The need to adapt the models of ancient medicine with respect to the present is something that the current races are taking place through processes aimed at ach ieving a common structure in this area. Such is the degree of compatibility of Mexico, has with the People's Republic of China, in areas such as traditional medicine, an agreement was signed which aim s at a comprehensive cooperation between the two nations on the issue. This shows the government's interest in giving further impetus and recognition o f this ancient practice in our country supporting and receives feedback and also recognized the use of natural resources by traditional Chinese doctors, all in order to find solutions that less public spending impair the use of taxes paid b y the people. III. Patents A. What is a patent? Invariably when we talk about a discovery, invention or process, we reach the po int where its creators seek remuneration for the time, money and effort invested in achieving the same and that's where you seek the protection of designated go vernment agencies for this purpose. Once covered the due requirements of local laws on the matter, or inventors may obtain a document granting them a patent on a par with a temporary monopoly on t he outcome of its investigations, which can be inventions or processes ; for the ir use. B. Patent in Mexico Since Mexico's entry into NAFTA, the current legislation regarding patent was ra dically reformed as a requirement by the United States and Canada to sign the sa me, was that Mexican law would be more consistent with the standards of the coun tries mentioned above to protect the rights of its citizens with patents issued in both countries. This led to a reform of the Law on Inventions and Trademarks issued in the Offic ial Journal of the Federation on February 10, 1976 in terms of intellectual prop erty legislation, on January 16, 1987 and which was published in the middle abov e, being one of the requirements for it to take place. A benchmark of how it was modified the law on intellectual property to facilitat e and ensure the signature and ratification of NAFTA for North America is eviden t in transitional twelfth article which gives the possibility for foreigners to claim patent had passed into the public domain based on existing legislation fro m the mid-seventies and the letter you want to read as follows: "Twelfth. Patent applications filed before the date this law comes into force in any of the member countries of the Cooperation Treaty patents for inventions wi thin fractions announced eighth article 10 of the law of inventions and trademar ks is appealing, in Mexico remain the priority date of the first application fil ed in either country, provided that: I. Be filed with the Secretary an application for a patent on the inventions lis ted by the first applicant for the patent in any country mentioned in the preced ing paragraph or its successor, within 12 months following the entry into force this law; II. the patent applicant that the Secretariat check the terms and conditions tha t would prevent the regulations of this law, when applying for a patent in any o f the member countries of the Cooperation Treaty patent, or if, having obtained respective patent and III. exploitation of the invention or import a commercial scale the patented pro duct or obtained by the patented process we have started by anyone in Mexico pri or to the filing of the application in this country. The validity of the patents that were granted under this Article shall terminate on the same date it was ma de in the country that has submitted the first application, but in no case excee d the term of 20 years counted from the date of presentation. " The agency responsible for issuing, monitoring and regulation of patents in Mexi co, the Mexican Institute of Industrial Property or IMPI which like most of thei r peers worldwide supports and advises inventors who are the formalities for the patent within the same, provided they meet the requirements. Notably, both in Mexico and abroad there are procedures that allow us to verify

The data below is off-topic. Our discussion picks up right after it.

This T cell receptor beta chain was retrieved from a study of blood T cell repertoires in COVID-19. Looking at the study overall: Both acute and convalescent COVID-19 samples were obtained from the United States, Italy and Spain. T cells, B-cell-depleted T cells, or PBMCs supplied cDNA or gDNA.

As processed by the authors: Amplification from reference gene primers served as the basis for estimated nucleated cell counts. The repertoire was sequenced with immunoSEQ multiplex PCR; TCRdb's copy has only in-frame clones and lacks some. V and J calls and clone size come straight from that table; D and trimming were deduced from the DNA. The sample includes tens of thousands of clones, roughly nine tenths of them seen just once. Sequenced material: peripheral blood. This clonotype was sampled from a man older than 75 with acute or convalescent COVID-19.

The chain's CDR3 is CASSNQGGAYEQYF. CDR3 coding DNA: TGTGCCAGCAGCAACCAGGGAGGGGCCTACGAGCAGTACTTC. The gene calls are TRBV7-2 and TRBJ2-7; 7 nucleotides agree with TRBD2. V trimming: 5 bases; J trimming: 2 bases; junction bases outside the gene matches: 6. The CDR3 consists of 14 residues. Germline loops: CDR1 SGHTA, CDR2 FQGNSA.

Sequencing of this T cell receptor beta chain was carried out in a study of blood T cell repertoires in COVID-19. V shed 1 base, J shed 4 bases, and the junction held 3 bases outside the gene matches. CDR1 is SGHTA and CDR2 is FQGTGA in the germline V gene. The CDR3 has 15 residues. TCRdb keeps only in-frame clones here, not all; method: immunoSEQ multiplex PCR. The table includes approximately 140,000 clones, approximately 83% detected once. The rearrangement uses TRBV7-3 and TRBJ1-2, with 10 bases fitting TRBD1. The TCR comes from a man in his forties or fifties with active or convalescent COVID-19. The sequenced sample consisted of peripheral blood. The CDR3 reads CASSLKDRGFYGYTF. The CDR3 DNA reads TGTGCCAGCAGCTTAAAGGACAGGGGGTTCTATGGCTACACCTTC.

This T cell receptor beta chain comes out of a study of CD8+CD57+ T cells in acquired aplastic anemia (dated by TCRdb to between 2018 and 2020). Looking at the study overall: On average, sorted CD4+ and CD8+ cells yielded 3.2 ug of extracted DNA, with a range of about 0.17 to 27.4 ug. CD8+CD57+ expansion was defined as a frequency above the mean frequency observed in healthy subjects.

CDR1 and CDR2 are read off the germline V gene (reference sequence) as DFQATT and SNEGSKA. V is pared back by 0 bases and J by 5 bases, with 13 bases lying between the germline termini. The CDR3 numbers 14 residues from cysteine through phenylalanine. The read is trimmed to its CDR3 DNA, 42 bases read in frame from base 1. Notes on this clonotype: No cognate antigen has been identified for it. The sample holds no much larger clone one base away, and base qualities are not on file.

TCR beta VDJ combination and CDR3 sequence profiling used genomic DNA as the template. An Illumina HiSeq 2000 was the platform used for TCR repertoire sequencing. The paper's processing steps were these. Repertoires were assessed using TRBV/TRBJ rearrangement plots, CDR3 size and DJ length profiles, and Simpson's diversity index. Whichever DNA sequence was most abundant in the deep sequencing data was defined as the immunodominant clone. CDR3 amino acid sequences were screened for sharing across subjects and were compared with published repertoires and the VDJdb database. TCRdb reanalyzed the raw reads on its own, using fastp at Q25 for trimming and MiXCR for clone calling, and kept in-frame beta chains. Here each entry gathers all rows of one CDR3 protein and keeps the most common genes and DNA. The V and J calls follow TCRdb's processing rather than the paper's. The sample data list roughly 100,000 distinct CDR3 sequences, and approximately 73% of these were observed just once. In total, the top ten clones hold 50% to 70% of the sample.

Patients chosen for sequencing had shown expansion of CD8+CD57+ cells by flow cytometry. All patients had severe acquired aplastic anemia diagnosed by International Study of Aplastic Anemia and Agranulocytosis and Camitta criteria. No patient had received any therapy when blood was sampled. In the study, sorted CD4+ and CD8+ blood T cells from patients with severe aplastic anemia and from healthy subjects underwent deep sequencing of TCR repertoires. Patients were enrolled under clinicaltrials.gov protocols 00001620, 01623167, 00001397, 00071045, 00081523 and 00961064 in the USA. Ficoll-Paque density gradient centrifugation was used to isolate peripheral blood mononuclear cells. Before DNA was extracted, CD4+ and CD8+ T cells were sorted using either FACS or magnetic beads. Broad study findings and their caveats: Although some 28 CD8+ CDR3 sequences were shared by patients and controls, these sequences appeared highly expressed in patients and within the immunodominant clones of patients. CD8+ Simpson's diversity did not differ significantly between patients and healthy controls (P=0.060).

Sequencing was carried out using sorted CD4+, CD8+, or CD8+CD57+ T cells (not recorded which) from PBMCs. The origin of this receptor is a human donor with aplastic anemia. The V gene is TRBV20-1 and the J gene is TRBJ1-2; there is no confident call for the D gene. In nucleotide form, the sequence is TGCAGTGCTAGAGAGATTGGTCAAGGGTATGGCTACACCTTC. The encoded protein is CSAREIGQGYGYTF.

that it meets one of the essential requirements to apply for a patent, that is, that is novel and unobvious in view of a professional who has extensive knowledg e related the invention which is seeking official recognition. The Mexican system on industrial property is the most common features on the sub ject can be found in most legal systems worldwide, but on the duration of patent s is the longest given to inventors and that as mentioned in Article 23 of the I ndustrial Property Act is the period of 20 years and is subject to payment of th e fee. On the other hand, another common feature, showing a fragility to the internatio nal protection by the agency responsible for patents: territoriality, is that it s scope is limited by the boundaries that Mexico has with other countries. In Mexico the constitution, local and international laws to which it belongs, gi ve traditional medicine a legal framework that at first glance may seem puny to the issues that deal with intellectual property protection of it. One example could be the Industrial Property Law, in Article 16 which mentions c ases in which an invention is patentable, the text reads: "Shall be patentable inventions that are new, result from an inventive and indus trially applicable, under the terms of this law except: I. Essentially biological processes for the production reproduction and propagat ion of plants and animals; II. biological and genetic material as found nature; III. animal breeds; IV. human body parts that make up living, and V. plant varieties " Because most of the medicinal uses of plants given by the Indians of the mummies of Mexico is mostly based on its effects rather than a process for extracting t he active substance of the same would seem that the fractions second and fourth article cited above preclude a record of knowledge itself, but look carefully yo u will see that it does not prohibit medical formula or component thereof are ou t of patent protection, since Article 19 states that is what is not patentable: "It is not considered inventions for the purposes of this Act: I. Theoretical or scientific principles; II. discoveries that consist in making known or revealing something that already exists in nature, even though it was previously unknown to man; III. schemes with more plans, rules and methods for performing mental acts, play ing games or doing business and mathematical methods; IV. computer programs; V. forms of presentation training; VI. aesthetic creations and artistic or literary works; VII. methods of surgical, therapeutic or diagnostic treatment applicable to the human body and to animals, and VIII. mentions the juxtaposition of known or mixtures of known products, change of use, shape, dimensions or materials, except that in reality it is the combina tion or merger so that they can not function separately or the qualities or func tions their characteristics are modified to obtain an industrial result or use n ot stop obvious technical matter. " Unfortunately in the field of medicinal patents health laws and industrial prope rty laws that cause serious contradictions show that inhibits, in some cases, th e ultimate holder of the ownership of the active substance that is marketable. Proof of this is the reform by the Executive Regulation of Health Inputs and Rul es of the Industrial Property Act published in the Official Journal of the Feder ation and the letter says: "Article 167 bis. The registrant of medication apathetic shall append to the app lication the documentation that holds the patent for the active ingredient or su bstance that has the license, both written in the Mexican Institute of Industria l Property. Alternatively, and according to the list of products set out in Article 47 bis o f the rules of industrial property law, may declare, under penalty of perjury, t hat complies with the provisions applicable to patents for the active substance different subject of the request. In this case, the Secretariat immediately afte